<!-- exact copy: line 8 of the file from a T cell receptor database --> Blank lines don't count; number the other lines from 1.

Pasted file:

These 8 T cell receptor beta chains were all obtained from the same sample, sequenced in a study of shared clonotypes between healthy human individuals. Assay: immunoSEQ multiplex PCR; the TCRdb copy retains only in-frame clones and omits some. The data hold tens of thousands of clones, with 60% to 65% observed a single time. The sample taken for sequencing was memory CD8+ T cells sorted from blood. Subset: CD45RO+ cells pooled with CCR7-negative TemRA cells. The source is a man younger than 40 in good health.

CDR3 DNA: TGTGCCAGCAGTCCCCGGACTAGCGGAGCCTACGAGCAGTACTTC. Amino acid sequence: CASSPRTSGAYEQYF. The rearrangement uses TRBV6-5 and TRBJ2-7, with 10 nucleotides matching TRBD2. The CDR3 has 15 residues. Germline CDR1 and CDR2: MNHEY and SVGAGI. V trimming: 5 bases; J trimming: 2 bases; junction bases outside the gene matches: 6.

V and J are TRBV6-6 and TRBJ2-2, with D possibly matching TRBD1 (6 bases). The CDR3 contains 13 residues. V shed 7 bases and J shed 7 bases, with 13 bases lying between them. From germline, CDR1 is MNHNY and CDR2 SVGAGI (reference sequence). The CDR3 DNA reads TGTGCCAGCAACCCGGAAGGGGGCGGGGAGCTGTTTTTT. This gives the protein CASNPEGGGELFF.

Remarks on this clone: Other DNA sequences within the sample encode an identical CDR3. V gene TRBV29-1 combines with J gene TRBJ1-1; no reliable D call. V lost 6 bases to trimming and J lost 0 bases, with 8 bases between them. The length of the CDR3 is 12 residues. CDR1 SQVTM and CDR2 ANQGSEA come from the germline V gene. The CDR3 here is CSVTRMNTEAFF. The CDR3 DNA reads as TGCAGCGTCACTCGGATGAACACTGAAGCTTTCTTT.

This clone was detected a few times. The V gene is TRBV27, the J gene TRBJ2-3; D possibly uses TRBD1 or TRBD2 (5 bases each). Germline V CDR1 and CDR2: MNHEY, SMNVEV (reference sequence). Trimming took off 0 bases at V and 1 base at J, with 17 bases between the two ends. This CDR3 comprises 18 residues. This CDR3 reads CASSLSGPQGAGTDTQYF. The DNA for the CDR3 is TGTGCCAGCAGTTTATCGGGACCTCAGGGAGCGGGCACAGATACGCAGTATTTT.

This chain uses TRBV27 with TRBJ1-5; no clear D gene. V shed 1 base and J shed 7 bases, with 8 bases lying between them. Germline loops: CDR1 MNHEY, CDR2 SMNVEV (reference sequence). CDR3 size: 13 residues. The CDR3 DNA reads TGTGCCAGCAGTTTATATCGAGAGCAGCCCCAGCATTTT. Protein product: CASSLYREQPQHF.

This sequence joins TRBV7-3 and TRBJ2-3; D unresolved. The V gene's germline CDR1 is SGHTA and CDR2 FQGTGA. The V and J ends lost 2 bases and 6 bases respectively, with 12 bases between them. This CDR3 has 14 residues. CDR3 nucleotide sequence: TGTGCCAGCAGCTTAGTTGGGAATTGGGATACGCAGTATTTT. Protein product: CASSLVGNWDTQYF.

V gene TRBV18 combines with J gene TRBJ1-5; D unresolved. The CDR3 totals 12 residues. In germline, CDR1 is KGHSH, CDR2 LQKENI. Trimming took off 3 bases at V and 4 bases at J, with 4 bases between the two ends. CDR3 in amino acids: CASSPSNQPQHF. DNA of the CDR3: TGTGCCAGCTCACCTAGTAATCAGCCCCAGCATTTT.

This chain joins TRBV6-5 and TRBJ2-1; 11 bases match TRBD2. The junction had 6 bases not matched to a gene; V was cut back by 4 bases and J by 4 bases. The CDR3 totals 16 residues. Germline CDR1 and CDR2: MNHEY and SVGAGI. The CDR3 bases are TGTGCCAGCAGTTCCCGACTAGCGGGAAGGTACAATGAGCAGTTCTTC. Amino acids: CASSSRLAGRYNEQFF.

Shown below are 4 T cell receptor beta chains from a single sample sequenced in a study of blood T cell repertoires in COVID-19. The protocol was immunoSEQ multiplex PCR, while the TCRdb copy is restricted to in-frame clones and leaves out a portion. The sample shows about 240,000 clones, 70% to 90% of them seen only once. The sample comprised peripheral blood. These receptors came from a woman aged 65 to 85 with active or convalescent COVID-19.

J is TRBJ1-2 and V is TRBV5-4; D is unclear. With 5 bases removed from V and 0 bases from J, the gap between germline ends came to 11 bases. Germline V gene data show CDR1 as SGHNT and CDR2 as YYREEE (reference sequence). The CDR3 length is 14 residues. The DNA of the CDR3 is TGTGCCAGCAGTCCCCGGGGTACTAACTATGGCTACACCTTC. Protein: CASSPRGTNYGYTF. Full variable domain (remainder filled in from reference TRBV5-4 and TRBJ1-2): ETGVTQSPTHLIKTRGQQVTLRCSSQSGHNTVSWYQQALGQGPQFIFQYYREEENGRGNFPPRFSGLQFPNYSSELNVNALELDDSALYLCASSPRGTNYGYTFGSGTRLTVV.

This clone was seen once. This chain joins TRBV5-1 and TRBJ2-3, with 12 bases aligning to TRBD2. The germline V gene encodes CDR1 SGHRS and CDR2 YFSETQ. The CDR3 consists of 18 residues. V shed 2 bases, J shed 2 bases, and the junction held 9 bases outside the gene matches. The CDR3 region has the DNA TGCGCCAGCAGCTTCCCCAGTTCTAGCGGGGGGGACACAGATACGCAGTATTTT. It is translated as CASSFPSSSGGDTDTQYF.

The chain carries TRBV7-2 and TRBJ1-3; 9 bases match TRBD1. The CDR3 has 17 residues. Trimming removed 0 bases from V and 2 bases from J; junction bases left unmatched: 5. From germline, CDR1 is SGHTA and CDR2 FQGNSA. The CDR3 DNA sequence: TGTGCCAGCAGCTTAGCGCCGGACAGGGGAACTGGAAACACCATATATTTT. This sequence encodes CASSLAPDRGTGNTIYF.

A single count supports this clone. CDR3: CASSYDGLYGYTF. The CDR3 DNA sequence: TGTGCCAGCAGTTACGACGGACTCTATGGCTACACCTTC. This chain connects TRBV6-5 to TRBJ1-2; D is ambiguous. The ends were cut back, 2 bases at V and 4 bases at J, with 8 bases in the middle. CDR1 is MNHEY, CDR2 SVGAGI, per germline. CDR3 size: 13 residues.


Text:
V gene TRBV18 combines with J gene TRBJ1-5; D unresolved. The CDR3 totals 12 residues. In germline, CDR1 is KGHSH, CDR2 LQKENI. Trimming took off 3 bases at V and 4 bases at J, with 4 bases between the two ends. CDR3 in amino acids: CASSPSNQPQHF. DNA of the CDR3: TGTGCCAGCTCACCTAGTAATCAGCCCCAGCATTTT.